ICPD+15: The Center and the ICPD

Commemorating Advances, Calling for Greater Accountability

In celebration of the 15th anniversary of the International Conference on Population and Development (ICPD), the German government and United Nations Population Fund (UNFPA) will co-host the forum, Global Partners in Action: NGO Forum for Sexual and Reproductive Health and Development, this September.

The forum aims to strengthen Non-Governmental Organizations (NGO) working in partnership to advance sexual and reproductive health and rights for sustainable development in an uncertain and interdependent world.

The Center is proud that Nancy Northup, President, was selected to participate in this forum and that she will be joining advocates from around the world to design strategies to confront challenges to meeting the ICPD objectives in the years ahead.

We had a chance to sit down with Nancy to talk about the ICPD Programme of Action (PoA), the international consensus document articulating the political commitments of the ICPD, and find out how the Center has played a role in the implementation of this groundbreaking document.


Q&A with Nancy Northup, President of the Center for Reproductive Rights

Q: What are some of the achievements that the Center has accomplished in relation to the ICPD Programme of Action?

A: Over the past 15 years, the Center has sought to ensure that the principles and actions articulated in the ICPD PoA are understood to create legal obligations for governments. Through its litigation, research and advocacy, the Center has strengthened laws and policies in more than 50 countries. Our achievements include the following:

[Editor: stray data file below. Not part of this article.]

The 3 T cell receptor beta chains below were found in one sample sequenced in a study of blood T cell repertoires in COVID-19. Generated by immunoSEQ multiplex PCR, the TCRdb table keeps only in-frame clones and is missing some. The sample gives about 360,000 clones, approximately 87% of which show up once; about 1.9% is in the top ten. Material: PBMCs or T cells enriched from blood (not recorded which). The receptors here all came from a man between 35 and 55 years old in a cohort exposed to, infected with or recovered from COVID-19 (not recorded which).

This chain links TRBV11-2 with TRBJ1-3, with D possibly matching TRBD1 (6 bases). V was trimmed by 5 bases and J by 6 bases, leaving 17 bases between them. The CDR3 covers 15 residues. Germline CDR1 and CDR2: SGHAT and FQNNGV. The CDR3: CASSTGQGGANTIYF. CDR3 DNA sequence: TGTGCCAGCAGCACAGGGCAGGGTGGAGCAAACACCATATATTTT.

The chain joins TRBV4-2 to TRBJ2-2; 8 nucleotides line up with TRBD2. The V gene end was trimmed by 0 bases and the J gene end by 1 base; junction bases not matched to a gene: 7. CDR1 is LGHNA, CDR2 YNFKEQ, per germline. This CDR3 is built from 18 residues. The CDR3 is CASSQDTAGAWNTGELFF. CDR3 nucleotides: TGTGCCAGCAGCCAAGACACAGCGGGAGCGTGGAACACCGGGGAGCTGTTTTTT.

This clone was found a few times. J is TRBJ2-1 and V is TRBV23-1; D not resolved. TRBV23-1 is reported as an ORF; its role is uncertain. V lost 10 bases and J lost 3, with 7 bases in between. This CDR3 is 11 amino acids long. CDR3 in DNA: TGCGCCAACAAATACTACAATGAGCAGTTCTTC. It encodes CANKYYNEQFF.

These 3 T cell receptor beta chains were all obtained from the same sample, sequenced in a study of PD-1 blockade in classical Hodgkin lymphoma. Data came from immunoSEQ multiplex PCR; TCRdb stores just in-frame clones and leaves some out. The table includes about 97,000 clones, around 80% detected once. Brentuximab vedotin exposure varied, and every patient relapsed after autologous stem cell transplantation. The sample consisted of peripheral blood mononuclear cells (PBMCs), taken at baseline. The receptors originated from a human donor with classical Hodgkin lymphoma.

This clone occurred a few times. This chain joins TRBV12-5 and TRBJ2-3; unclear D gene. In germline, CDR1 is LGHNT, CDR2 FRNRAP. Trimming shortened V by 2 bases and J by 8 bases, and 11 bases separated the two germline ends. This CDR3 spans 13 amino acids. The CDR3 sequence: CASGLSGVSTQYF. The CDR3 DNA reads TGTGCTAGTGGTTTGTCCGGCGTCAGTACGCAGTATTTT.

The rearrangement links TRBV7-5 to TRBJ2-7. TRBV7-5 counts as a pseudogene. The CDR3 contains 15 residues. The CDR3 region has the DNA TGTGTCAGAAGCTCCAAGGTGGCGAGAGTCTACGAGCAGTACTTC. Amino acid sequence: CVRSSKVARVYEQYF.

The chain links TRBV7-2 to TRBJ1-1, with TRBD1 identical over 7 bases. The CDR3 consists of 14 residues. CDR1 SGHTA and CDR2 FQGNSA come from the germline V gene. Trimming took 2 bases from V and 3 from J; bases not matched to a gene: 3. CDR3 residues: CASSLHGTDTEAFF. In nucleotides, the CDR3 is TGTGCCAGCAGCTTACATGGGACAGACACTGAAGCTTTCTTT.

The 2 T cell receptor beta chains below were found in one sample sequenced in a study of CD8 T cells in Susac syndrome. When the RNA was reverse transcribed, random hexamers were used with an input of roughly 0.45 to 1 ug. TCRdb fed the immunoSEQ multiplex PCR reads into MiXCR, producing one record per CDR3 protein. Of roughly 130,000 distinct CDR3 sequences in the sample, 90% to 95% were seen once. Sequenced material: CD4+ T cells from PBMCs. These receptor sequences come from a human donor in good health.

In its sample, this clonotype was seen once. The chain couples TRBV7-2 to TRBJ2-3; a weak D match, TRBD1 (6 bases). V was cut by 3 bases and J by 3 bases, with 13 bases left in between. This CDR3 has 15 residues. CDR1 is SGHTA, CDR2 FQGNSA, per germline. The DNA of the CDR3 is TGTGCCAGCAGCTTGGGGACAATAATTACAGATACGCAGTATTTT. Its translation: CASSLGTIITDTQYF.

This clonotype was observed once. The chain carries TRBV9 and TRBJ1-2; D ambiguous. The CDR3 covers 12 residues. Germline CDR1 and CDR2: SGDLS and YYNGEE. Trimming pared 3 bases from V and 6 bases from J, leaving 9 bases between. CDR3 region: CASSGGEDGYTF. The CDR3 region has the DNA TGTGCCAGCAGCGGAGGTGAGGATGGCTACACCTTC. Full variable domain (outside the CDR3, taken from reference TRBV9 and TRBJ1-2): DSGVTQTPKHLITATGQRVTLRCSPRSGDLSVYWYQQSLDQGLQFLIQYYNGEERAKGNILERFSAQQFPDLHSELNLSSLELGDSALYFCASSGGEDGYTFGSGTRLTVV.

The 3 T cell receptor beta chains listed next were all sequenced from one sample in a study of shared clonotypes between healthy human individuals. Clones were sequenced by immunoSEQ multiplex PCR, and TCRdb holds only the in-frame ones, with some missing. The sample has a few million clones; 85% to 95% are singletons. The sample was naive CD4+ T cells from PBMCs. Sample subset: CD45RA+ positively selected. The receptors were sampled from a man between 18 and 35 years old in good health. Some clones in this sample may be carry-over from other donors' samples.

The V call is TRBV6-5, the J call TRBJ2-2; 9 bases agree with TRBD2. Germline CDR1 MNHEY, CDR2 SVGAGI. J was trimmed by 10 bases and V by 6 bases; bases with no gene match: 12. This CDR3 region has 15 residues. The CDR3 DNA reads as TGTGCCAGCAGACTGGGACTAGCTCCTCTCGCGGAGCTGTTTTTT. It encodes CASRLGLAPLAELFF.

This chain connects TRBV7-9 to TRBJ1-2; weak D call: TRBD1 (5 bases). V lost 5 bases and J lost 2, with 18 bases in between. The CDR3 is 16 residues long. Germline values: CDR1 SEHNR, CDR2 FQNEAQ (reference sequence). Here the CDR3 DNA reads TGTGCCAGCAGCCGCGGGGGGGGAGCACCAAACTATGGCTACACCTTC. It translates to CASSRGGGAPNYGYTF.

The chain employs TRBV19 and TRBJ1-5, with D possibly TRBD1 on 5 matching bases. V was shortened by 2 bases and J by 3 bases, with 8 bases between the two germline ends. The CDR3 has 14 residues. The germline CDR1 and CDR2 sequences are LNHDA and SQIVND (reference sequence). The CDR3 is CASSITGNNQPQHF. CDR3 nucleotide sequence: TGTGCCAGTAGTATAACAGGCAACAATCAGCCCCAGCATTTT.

We have successfully brought cases to international and national courts seeking government accountability for reproductive rights violations.

  • The Center has been involved in more than 20 such cases before national and international courts, and has won significant victories in several of them.
  • Courts have found that total bans on abortion violate women's rights, as does failing to ensure that women can access those services when they are legal. They have found that failing to ensure a woman's informed consent prior to surgical sterilization violates women's enjoyment of the rights to health and to determine the number and spacing of their children.

Where courts uphold norms — and find governments accountable — we are in a better position to argue that implementation of reproductive rights is not merely the right thing to do, but something that governments must do.

The Center has worked with a variety of UN human rights mechanisms, including the treaty monitoring bodies (TMBs), to advance an understanding of human rights treaties that encompasses sexual and reproductive rights, as articulated in the ICPD.

  • The Center has submitted more than 75 communications to the TMBs during countries' periodic reviews and has organized thematic briefings to inform the committees about the situation of sexual and reproductive rights throughout the world. The TMBs have consistently expressed concern over reproductive rights violations, including neglect of women's health care needs.
  • The Center has contributed to further the advancement of sexual and reproductive rights as human rights within UNTMBs and has documented these standards in its publication, Bringing Rights to Bear, which was recently updated as a series of eight briefing papers.